Examining Socio-Cultural and Neighborhood Factors Associated with Trajectories of Mexican-Origin Mothers’ Education-Related Involvement

Sakshi Bhargava, Mayra Y. Bámaca-Colbert, Dawn P. Witherspoon, Eva M. Pomerantz, Richard W. Robins

Research output: Contribution to journalArticlepeer-review

2 Scopus citations

Abstract

Parental involvement in education is an important determinant of youth’s academic success. Yet, there is limited knowledge on how Latino parents’ education-related involvement changes over time. Using data from a longitudinal study of 674 Mexican-origin families (mother-adolescent dyad; Mage of child at Wave 1=10.4, SD = 0.60), we examined trajectories of parental involvement from 5th to 11th grade and the effects of socio-cultural (e.g., family SES and acculturation) and contextual (e.g., neighborhood) factors on these trajectories. Results showed that mothers reduced two aspects of the educational involvement: home-based involvement and academic aspirations, but increased on a third aspect of involvement, resource seeking. Furthermore, family SES, acculturation, and neighborhood context were differentially associated with mothers’ involvement at 5th grade and predicted changes in involvement across elementary and high school.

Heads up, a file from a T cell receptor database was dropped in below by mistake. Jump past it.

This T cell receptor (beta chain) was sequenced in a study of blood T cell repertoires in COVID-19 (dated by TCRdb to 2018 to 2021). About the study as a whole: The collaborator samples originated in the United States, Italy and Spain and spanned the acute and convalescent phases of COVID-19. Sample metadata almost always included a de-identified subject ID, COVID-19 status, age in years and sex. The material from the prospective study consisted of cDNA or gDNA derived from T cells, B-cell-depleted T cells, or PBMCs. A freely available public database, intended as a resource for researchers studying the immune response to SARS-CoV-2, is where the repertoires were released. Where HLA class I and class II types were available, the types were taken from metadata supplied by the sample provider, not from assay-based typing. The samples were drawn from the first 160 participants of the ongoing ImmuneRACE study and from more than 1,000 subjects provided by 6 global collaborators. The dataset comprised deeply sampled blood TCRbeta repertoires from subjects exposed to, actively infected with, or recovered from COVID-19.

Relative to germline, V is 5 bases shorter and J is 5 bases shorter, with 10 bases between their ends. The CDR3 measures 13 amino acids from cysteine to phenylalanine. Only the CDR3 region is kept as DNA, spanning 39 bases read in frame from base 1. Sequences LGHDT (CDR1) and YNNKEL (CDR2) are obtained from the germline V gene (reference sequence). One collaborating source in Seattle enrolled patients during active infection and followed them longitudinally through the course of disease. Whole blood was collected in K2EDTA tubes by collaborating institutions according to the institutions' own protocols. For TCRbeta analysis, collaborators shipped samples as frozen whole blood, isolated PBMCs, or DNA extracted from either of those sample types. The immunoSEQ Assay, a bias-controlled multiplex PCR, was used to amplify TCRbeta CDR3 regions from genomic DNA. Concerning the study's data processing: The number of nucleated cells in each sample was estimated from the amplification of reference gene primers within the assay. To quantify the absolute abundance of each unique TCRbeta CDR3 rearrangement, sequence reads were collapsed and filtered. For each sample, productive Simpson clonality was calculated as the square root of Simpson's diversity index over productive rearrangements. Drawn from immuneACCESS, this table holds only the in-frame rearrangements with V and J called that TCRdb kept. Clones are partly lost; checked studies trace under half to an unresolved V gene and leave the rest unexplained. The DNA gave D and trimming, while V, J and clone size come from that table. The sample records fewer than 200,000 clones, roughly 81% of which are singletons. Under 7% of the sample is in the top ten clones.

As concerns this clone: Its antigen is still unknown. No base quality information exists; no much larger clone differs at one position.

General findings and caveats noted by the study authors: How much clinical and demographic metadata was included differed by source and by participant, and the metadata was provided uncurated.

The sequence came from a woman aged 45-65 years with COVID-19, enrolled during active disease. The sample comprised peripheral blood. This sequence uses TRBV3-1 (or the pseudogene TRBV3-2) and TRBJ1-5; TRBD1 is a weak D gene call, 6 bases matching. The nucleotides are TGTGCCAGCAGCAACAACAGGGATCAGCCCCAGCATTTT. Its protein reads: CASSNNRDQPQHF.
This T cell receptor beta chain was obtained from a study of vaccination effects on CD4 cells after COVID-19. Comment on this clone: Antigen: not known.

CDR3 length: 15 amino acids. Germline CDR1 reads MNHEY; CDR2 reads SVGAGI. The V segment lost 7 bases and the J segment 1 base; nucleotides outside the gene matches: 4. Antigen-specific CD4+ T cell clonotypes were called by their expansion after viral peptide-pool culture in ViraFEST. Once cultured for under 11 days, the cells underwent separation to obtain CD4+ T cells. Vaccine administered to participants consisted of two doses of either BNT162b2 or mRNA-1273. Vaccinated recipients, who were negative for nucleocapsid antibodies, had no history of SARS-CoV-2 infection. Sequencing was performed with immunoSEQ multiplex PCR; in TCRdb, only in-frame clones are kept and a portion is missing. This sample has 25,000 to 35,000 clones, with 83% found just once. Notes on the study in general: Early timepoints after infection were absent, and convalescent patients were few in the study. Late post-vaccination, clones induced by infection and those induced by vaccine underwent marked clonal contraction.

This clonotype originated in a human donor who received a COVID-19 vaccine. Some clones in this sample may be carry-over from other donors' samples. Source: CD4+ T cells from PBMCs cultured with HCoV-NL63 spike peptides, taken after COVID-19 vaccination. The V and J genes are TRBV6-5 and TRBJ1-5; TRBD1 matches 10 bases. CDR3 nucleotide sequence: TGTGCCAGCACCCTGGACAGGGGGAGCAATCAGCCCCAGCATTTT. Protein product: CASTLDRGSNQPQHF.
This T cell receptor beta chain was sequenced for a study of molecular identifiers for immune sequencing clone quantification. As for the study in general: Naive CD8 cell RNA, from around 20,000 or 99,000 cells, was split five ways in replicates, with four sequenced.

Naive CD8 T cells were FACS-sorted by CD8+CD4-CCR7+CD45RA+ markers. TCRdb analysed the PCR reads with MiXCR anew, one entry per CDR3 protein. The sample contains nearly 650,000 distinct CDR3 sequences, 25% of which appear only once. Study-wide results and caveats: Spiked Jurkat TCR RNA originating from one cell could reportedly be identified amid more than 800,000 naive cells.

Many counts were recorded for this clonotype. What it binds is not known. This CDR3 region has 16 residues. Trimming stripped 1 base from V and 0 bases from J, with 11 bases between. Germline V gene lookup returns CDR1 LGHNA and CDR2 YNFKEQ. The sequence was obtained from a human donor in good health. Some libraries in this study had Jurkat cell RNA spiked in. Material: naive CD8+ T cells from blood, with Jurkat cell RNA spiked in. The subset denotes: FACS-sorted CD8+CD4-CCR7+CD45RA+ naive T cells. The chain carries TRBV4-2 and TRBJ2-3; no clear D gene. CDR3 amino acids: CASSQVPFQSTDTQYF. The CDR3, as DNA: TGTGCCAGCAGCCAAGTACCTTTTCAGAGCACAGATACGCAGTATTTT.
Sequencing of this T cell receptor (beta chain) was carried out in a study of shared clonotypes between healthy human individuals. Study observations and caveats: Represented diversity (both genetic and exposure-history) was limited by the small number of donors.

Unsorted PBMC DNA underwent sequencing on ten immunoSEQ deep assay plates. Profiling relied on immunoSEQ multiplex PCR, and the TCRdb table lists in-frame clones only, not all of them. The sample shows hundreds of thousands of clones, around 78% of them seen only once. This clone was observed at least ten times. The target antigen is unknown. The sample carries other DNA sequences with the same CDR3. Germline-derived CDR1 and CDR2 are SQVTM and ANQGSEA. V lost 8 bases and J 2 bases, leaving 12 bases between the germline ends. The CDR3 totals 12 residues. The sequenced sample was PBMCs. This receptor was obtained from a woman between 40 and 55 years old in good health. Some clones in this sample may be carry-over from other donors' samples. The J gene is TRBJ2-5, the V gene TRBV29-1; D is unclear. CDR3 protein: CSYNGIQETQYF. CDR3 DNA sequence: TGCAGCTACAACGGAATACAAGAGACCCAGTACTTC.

Original languageEnglish (US)
Pages (from-to)1789-1804
Number of pages16
JournalJournal of youth and adolescence
Volume46
Issue number8
DOIs
StatePublished - Aug 1 2017

All Science Journal Classification (ASJC) codes

  • Social Psychology
  • Education
  • Developmental and Educational Psychology
  • Social Sciences (miscellaneous)

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